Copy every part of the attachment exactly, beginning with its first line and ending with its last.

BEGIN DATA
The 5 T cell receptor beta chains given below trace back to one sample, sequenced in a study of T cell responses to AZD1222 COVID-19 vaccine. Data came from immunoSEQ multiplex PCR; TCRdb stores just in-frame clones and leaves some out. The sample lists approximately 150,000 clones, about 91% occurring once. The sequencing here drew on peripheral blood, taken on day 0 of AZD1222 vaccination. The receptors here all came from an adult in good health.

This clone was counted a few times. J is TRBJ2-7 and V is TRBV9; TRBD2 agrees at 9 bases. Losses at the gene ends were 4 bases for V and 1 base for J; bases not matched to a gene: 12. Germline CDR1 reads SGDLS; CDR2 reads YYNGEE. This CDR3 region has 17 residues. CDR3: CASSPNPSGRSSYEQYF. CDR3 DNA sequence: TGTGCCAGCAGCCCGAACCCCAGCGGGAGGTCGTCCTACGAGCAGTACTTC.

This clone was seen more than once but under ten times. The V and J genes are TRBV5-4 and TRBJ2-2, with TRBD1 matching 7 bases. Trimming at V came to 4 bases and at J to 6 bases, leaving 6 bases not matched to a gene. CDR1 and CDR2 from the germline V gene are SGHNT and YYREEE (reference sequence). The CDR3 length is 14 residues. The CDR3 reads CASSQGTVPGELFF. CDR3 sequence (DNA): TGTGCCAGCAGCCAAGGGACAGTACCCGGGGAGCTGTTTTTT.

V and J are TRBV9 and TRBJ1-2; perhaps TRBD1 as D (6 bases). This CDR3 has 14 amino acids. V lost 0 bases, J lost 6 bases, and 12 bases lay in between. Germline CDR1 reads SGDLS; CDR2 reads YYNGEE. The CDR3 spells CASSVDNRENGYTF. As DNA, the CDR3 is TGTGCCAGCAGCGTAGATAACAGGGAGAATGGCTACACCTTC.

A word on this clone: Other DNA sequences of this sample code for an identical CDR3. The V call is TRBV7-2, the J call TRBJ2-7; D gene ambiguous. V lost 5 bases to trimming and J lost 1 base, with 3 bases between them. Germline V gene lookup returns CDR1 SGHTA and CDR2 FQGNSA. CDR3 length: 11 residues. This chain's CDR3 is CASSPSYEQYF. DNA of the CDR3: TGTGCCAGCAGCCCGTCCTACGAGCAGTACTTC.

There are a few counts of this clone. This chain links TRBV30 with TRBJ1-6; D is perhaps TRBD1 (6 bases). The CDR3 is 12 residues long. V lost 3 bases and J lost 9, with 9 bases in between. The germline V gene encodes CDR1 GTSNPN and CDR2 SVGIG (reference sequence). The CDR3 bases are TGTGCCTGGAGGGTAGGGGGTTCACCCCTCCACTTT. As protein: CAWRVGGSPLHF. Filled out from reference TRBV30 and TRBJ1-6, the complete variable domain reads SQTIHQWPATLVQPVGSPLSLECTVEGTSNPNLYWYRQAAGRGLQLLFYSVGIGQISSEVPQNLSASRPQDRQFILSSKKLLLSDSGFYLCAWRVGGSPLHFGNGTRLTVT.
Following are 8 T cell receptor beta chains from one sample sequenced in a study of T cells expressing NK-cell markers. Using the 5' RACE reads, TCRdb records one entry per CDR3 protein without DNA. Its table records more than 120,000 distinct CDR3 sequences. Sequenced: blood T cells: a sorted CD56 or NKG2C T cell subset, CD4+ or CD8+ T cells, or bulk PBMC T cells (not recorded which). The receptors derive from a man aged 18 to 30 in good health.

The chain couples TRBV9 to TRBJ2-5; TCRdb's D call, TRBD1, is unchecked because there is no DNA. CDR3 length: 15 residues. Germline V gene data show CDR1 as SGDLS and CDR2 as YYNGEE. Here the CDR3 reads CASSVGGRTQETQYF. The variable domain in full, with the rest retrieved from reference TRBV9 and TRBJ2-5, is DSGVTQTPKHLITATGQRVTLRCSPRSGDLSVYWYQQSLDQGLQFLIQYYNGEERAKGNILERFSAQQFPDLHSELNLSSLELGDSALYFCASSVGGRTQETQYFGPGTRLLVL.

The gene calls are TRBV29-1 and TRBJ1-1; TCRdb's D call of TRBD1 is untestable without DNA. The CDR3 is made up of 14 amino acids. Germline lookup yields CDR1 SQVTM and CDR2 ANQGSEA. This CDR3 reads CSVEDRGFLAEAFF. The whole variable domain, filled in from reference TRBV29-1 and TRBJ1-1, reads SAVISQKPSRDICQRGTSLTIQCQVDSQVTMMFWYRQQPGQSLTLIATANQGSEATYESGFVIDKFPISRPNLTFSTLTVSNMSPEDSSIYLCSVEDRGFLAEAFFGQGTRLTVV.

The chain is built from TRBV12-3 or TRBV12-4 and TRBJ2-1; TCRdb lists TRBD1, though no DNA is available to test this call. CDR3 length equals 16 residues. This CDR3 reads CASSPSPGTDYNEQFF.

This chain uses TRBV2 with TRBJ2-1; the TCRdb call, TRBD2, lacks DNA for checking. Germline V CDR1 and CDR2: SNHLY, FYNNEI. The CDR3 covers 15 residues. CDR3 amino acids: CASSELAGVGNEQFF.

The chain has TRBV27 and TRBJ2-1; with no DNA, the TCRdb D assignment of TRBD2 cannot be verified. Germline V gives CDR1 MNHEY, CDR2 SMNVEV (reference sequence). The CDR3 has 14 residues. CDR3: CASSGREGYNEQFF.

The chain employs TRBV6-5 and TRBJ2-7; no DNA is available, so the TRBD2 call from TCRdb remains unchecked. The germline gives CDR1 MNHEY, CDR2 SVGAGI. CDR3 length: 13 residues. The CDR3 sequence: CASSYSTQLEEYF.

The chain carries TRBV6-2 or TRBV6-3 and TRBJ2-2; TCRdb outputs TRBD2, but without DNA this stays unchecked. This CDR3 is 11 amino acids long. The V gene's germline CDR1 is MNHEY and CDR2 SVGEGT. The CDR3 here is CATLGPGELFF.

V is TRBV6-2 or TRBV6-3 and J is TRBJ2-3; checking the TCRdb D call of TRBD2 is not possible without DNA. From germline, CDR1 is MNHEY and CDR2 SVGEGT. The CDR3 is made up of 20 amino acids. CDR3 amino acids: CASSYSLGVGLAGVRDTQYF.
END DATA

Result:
The 5 T cell receptor beta chains given below trace back to one sample, sequenced in a study of T cell responses to AZD1222 COVID-19 vaccine. Data came from immunoSEQ multiplex PCR; TCRdb stores just in-frame clones and leaves some out. The sample lists approximately 150,000 clones, about 91% occurring once. The sequencing here drew on peripheral blood, taken on day 0 of AZD1222 vaccination. The receptors here all came from an adult in good health.

This clone was counted a few times. J is TRBJ2-7 and V is TRBV9; TRBD2 agrees at 9 bases. Losses at the gene ends were 4 bases for V and 1 base for J; bases not matched to a gene: 12. Germline CDR1 reads SGDLS; CDR2 reads YYNGEE. This CDR3 region has 17 residues. CDR3: CASSPNPSGRSSYEQYF. CDR3 DNA sequence: TGTGCCAGCAGCCCGAACCCCAGCGGGAGGTCGTCCTACGAGCAGTACTTC.

This clone was seen more than once but under ten times. The V and J genes are TRBV5-4 and TRBJ2-2, with TRBD1 matching 7 bases. Trimming at V came to 4 bases and at J to 6 bases, leaving 6 bases not matched to a gene. CDR1 and CDR2 from the germline V gene are SGHNT and YYREEE (reference sequence). The CDR3 length is 14 residues. The CDR3 reads CASSQGTVPGELFF. CDR3 sequence (DNA): TGTGCCAGCAGCCAAGGGACAGTACCCGGGGAGCTGTTTTTT.

V and J are TRBV9 and TRBJ1-2; perhaps TRBD1 as D (6 bases). This CDR3 has 14 amino acids. V lost 0 bases, J lost 6 bases, and 12 bases lay in between. Germline CDR1 reads SGDLS; CDR2 reads YYNGEE. The CDR3 spells CASSVDNRENGYTF. As DNA, the CDR3 is TGTGCCAGCAGCGTAGATAACAGGGAGAATGGCTACACCTTC.

A word on this clone: Other DNA sequences of this sample code for an identical CDR3. The V call is TRBV7-2, the J call TRBJ2-7; D gene ambiguous. V lost 5 bases to trimming and J lost 1 base, with 3 bases between them. Germline V gene lookup returns CDR1 SGHTA and CDR2 FQGNSA. CDR3 length: 11 residues. This chain's CDR3 is CASSPSYEQYF. DNA of the CDR3: TGTGCCAGCAGCCCGTCCTACGAGCAGTACTTC.

There are a few counts of this clone. This chain links TRBV30 with TRBJ1-6; D is perhaps TRBD1 (6 bases). The CDR3 is 12 residues long. V lost 3 bases and J lost 9, with 9 bases in between. The germline V gene encodes CDR1 GTSNPN and CDR2 SVGIG (reference sequence). The CDR3 bases are TGTGCCTGGAGGGTAGGGGGTTCACCCCTCCACTTT. As protein: CAWRVGGSPLHF. Filled out from reference TRBV30 and TRBJ1-6, the complete variable domain reads SQTIHQWPATLVQPVGSPLSLECTVEGTSNPNLYWYRQAAGRGLQLLFYSVGIGQISSEVPQNLSASRPQDRQFILSSKKLLLSDSGFYLCAWRVGGSPLHFGNGTRLTVT.
Following are 8 T cell receptor beta chains from one sample sequenced in a study of T cells expressing NK-cell markers. Using the 5' RACE reads, TCRdb records one entry per CDR3 protein without DNA. Its table records more than 120,000 distinct CDR3 sequences. Sequenced: blood T cells: a sorted CD56 or NKG2C T cell subset, CD4+ or CD8+ T cells, or bulk PBMC T cells (not recorded which). The receptors derive from a man aged 18 to 30 in good health.

The chain couples TRBV9 to TRBJ2-5; TCRdb's D call, TRBD1, is unchecked because there is no DNA. CDR3 length: 15 residues. Germline V gene data show CDR1 as SGDLS and CDR2 as YYNGEE. Here the CDR3 reads CASSVGGRTQETQYF. The variable domain in full, with the rest retrieved from reference TRBV9 and TRBJ2-5, is DSGVTQTPKHLITATGQRVTLRCSPRSGDLSVYWYQQSLDQGLQFLIQYYNGEERAKGNILERFSAQQFPDLHSELNLSSLELGDSALYFCASSVGGRTQETQYFGPGTRLLVL.

The gene calls are TRBV29-1 and TRBJ1-1; TCRdb's D call of TRBD1 is untestable without DNA. The CDR3 is made up of 14 amino acids. Germline lookup yields CDR1 SQVTM and CDR2 ANQGSEA. This CDR3 reads CSVEDRGFLAEAFF. The whole variable domain, filled in from reference TRBV29-1 and TRBJ1-1, reads SAVISQKPSRDICQRGTSLTIQCQVDSQVTMMFWYRQQPGQSLTLIATANQGSEATYESGFVIDKFPISRPNLTFSTLTVSNMSPEDSSIYLCSVEDRGFLAEAFFGQGTRLTVV.

The chain is built from TRBV12-3 or TRBV12-4 and TRBJ2-1; TCRdb lists TRBD1, though no DNA is available to test this call. CDR3 length equals 16 residues. This CDR3 reads CASSPSPGTDYNEQFF.

This chain uses TRBV2 with TRBJ2-1; the TCRdb call, TRBD2, lacks DNA for checking. Germline V CDR1 and CDR2: SNHLY, FYNNEI. The CDR3 covers 15 residues. CDR3 amino acids: CASSELAGVGNEQFF.

The chain has TRBV27 and TRBJ2-1; with no DNA, the TCRdb D assignment of TRBD2 cannot be verified. Germline V gives CDR1 MNHEY, CDR2 SMNVEV (reference sequence). The CDR3 has 14 residues. CDR3: CASSGREGYNEQFF.

The chain employs TRBV6-5 and TRBJ2-7; no DNA is available, so the TRBD2 call from TCRdb remains unchecked. The germline gives CDR1 MNHEY, CDR2 SVGAGI. CDR3 length: 13 residues. The CDR3 sequence: CASSYSTQLEEYF.

The chain carries TRBV6-2 or TRBV6-3 and TRBJ2-2; TCRdb outputs TRBD2, but without DNA this stays unchecked. This CDR3 is 11 amino acids long. The V gene's germline CDR1 is MNHEY and CDR2 SVGEGT. The CDR3 here is CATLGPGELFF.

V is TRBV6-2 or TRBV6-3 and J is TRBJ2-3; checking the TCRdb D call of TRBD2 is not possible without DNA. From germline, CDR1 is MNHEY and CDR2 SVGEGT. The CDR3 is made up of 20 amino acids. CDR3 amino acids: CASSYSLGVGLAGVRDTQYF.